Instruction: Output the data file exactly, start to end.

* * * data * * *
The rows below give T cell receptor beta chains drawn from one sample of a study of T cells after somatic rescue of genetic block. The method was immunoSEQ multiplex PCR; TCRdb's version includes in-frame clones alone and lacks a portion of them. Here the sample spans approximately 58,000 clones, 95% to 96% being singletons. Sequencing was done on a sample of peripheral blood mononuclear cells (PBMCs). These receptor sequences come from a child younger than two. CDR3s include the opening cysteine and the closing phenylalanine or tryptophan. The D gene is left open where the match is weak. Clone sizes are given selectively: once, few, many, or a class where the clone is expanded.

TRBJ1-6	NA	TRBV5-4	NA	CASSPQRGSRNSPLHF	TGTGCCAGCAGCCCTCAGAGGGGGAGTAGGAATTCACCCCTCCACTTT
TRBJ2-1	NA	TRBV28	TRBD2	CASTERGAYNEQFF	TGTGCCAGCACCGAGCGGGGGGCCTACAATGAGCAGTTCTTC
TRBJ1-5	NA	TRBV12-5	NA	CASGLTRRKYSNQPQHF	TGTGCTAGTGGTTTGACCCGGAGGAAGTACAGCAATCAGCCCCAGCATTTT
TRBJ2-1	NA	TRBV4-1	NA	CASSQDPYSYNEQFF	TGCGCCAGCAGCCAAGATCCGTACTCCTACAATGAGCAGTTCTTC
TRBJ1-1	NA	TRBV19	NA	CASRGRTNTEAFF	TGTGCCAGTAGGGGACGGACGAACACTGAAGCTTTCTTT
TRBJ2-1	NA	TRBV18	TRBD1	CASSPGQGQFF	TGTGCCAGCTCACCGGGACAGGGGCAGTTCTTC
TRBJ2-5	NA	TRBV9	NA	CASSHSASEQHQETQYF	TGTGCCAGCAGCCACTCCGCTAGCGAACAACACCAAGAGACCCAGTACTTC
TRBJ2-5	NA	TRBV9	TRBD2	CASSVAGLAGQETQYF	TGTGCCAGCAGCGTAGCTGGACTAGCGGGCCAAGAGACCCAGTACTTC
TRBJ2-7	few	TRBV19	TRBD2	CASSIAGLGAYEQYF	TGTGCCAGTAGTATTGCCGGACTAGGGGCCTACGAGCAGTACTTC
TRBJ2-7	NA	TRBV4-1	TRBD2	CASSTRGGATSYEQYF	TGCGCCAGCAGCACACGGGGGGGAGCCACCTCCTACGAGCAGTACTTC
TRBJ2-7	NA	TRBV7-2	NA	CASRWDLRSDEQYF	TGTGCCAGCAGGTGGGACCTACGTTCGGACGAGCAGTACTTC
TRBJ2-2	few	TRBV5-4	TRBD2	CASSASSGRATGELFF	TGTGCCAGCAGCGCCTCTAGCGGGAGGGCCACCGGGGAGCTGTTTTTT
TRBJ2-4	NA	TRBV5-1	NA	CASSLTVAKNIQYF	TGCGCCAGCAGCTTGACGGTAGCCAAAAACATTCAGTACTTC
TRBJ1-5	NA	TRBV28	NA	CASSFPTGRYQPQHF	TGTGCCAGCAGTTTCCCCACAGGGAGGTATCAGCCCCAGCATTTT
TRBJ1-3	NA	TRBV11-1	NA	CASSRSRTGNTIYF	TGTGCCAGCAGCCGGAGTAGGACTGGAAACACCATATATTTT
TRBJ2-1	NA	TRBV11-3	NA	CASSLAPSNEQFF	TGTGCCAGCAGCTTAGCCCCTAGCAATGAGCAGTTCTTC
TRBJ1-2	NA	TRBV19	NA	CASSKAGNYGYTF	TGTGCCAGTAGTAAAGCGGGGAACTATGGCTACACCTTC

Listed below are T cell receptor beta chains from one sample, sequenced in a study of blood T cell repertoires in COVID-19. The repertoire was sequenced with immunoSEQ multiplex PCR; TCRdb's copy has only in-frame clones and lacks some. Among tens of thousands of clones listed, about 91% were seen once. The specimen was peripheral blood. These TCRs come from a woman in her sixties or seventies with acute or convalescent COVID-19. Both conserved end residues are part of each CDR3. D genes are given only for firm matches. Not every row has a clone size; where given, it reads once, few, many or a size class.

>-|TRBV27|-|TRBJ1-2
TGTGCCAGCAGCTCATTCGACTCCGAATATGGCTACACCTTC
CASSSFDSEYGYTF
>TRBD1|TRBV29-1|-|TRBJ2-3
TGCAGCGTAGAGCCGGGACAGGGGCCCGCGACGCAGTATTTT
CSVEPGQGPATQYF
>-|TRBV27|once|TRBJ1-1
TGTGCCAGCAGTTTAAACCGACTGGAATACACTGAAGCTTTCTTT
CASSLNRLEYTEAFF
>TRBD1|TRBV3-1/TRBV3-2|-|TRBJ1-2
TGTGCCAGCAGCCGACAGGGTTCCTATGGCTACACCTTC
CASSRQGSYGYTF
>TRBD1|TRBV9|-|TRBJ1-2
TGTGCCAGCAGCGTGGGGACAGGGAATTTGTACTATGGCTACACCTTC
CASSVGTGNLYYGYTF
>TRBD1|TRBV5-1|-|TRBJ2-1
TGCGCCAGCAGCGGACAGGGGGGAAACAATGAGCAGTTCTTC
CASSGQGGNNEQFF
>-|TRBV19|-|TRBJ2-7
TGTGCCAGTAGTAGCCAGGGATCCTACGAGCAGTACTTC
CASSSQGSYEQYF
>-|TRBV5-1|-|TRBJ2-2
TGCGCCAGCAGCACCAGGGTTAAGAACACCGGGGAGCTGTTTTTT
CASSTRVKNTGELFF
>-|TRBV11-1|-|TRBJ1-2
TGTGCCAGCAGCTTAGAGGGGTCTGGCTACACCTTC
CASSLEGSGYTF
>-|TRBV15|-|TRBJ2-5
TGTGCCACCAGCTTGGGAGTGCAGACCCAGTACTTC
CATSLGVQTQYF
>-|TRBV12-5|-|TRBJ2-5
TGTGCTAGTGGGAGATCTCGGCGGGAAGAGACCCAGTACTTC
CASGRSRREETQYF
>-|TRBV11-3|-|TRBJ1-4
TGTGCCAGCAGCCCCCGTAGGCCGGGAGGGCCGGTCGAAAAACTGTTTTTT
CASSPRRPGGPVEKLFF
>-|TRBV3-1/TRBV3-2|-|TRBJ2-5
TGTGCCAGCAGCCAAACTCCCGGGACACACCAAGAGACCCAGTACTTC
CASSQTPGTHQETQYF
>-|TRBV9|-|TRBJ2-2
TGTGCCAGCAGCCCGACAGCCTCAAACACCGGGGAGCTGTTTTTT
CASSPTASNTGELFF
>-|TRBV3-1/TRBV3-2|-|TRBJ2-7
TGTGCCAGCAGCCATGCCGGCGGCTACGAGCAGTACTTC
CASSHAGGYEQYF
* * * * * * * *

The rows below give T cell receptor beta chains drawn from one sample of a study of T cells after somatic rescue of genetic block. The method was immunoSEQ multiplex PCR; TCRdb's version includes in-frame clones alone and lacks a portion of them. Here the sample spans approximately 58,000 clones, 95% to 96% being singletons. Sequencing was done on a sample of peripheral blood mononuclear cells (PBMCs). These receptor sequences come from a child younger than two. CDR3s include the opening cysteine and the closing phenylalanine or tryptophan. The D gene is left open where the match is weak. Clone sizes are given selectively: once, few, many, or a class where the clone is expanded.

TRBJ1-6	NA	TRBV5-4	NA	CASSPQRGSRNSPLHF	TGTGCCAGCAGCCCTCAGAGGGGGAGTAGGAATTCACCCCTCCACTTT
TRBJ2-1	NA	TRBV28	TRBD2	CASTERGAYNEQFF	TGTGCCAGCACCGAGCGGGGGGCCTACAATGAGCAGTTCTTC
TRBJ1-5	NA	TRBV12-5	NA	CASGLTRRKYSNQPQHF	TGTGCTAGTGGTTTGACCCGGAGGAAGTACAGCAATCAGCCCCAGCATTTT
TRBJ2-1	NA	TRBV4-1	NA	CASSQDPYSYNEQFF	TGCGCCAGCAGCCAAGATCCGTACTCCTACAATGAGCAGTTCTTC
TRBJ1-1	NA	TRBV19	NA	CASRGRTNTEAFF	TGTGCCAGTAGGGGACGGACGAACACTGAAGCTTTCTTT
TRBJ2-1	NA	TRBV18	TRBD1	CASSPGQGQFF	TGTGCCAGCTCACCGGGACAGGGGCAGTTCTTC
TRBJ2-5	NA	TRBV9	NA	CASSHSASEQHQETQYF	TGTGCCAGCAGCCACTCCGCTAGCGAACAACACCAAGAGACCCAGTACTTC
TRBJ2-5	NA	TRBV9	TRBD2	CASSVAGLAGQETQYF	TGTGCCAGCAGCGTAGCTGGACTAGCGGGCCAAGAGACCCAGTACTTC
TRBJ2-7	few	TRBV19	TRBD2	CASSIAGLGAYEQYF	TGTGCCAGTAGTATTGCCGGACTAGGGGCCTACGAGCAGTACTTC
TRBJ2-7	NA	TRBV4-1	TRBD2	CASSTRGGATSYEQYF	TGCGCCAGCAGCACACGGGGGGGAGCCACCTCCTACGAGCAGTACTTC
TRBJ2-7	NA	TRBV7-2	NA	CASRWDLRSDEQYF	TGTGCCAGCAGGTGGGACCTACGTTCGGACGAGCAGTACTTC
TRBJ2-2	few	TRBV5-4	TRBD2	CASSASSGRATGELFF	TGTGCCAGCAGCGCCTCTAGCGGGAGGGCCACCGGGGAGCTGTTTTTT
TRBJ2-4	NA	TRBV5-1	NA	CASSLTVAKNIQYF	TGCGCCAGCAGCTTGACGGTAGCCAAAAACATTCAGTACTTC
TRBJ1-5	NA	TRBV28	NA	CASSFPTGRYQPQHF	TGTGCCAGCAGTTTCCCCACAGGGAGGTATCAGCCCCAGCATTTT
TRBJ1-3	NA	TRBV11-1	NA	CASSRSRTGNTIYF	TGTGCCAGCAGCCGGAGTAGGACTGGAAACACCATATATTTT
TRBJ2-1	NA	TRBV11-3	NA	CASSLAPSNEQFF	TGTGCCAGCAGCTTAGCCCCTAGCAATGAGCAGTTCTTC
TRBJ1-2	NA	TRBV19	NA	CASSKAGNYGYTF	TGTGCCAGTAGTAAAGCGGGGAACTATGGCTACACCTTC

Listed below are T cell receptor beta chains from one sample, sequenced in a study of blood T cell repertoires in COVID-19. The repertoire was sequenced with immunoSEQ multiplex PCR; TCRdb's copy has only in-frame clones and lacks some. Among tens of thousands of clones listed, about 91% were seen once. The specimen was peripheral blood. These TCRs come from a woman in her sixties or seventies with acute or convalescent COVID-19. Both conserved end residues are part of each CDR3. D genes are given only for firm matches. Not every row has a clone size; where given, it reads once, few, many or a size class.

>-|TRBV27|-|TRBJ1-2
TGTGCCAGCAGCTCATTCGACTCCGAATATGGCTACACCTTC
CASSSFDSEYGYTF
>TRBD1|TRBV29-1|-|TRBJ2-3
TGCAGCGTAGAGCCGGGACAGGGGCCCGCGACGCAGTATTTT
CSVEPGQGPATQYF
>-|TRBV27|once|TRBJ1-1
TGTGCCAGCAGTTTAAACCGACTGGAATACACTGAAGCTTTCTTT
CASSLNRLEYTEAFF
>TRBD1|TRBV3-1/TRBV3-2|-|TRBJ1-2
TGTGCCAGCAGCCGACAGGGTTCCTATGGCTACACCTTC
CASSRQGSYGYTF
>TRBD1|TRBV9|-|TRBJ1-2
TGTGCCAGCAGCGTGGGGACAGGGAATTTGTACTATGGCTACACCTTC
CASSVGTGNLYYGYTF
>TRBD1|TRBV5-1|-|TRBJ2-1
TGCGCCAGCAGCGGACAGGGGGGAAACAATGAGCAGTTCTTC
CASSGQGGNNEQFF
>-|TRBV19|-|TRBJ2-7
TGTGCCAGTAGTAGCCAGGGATCCTACGAGCAGTACTTC
CASSSQGSYEQYF
>-|TRBV5-1|-|TRBJ2-2
TGCGCCAGCAGCACCAGGGTTAAGAACACCGGGGAGCTGTTTTTT
CASSTRVKNTGELFF
>-|TRBV11-1|-|TRBJ1-2
TGTGCCAGCAGCTTAGAGGGGTCTGGCTACACCTTC
CASSLEGSGYTF
>-|TRBV15|-|TRBJ2-5
TGTGCCACCAGCTTGGGAGTGCAGACCCAGTACTTC
CATSLGVQTQYF
>-|TRBV12-5|-|TRBJ2-5
TGTGCTAGTGGGAGATCTCGGCGGGAAGAGACCCAGTACTTC
CASGRSRREETQYF
>-|TRBV11-3|-|TRBJ1-4
TGTGCCAGCAGCCCCCGTAGGCCGGGAGGGCCGGTCGAAAAACTGTTTTTT
CASSPRRPGGPVEKLFF
>-|TRBV3-1/TRBV3-2|-|TRBJ2-5
TGTGCCAGCAGCCAAACTCCCGGGACACACCAAGAGACCCAGTACTTC
CASSQTPGTHQETQYF
>-|TRBV9|-|TRBJ2-2
TGTGCCAGCAGCCCGACAGCCTCAAACACCGGGGAGCTGTTTTTT
CASSPTASNTGELFF
>-|TRBV3-1/TRBV3-2|-|TRBJ2-7
TGTGCCAGCAGCCATGCCGGCGGCTACGAGCAGTACTTC
CASSHAGGYEQYF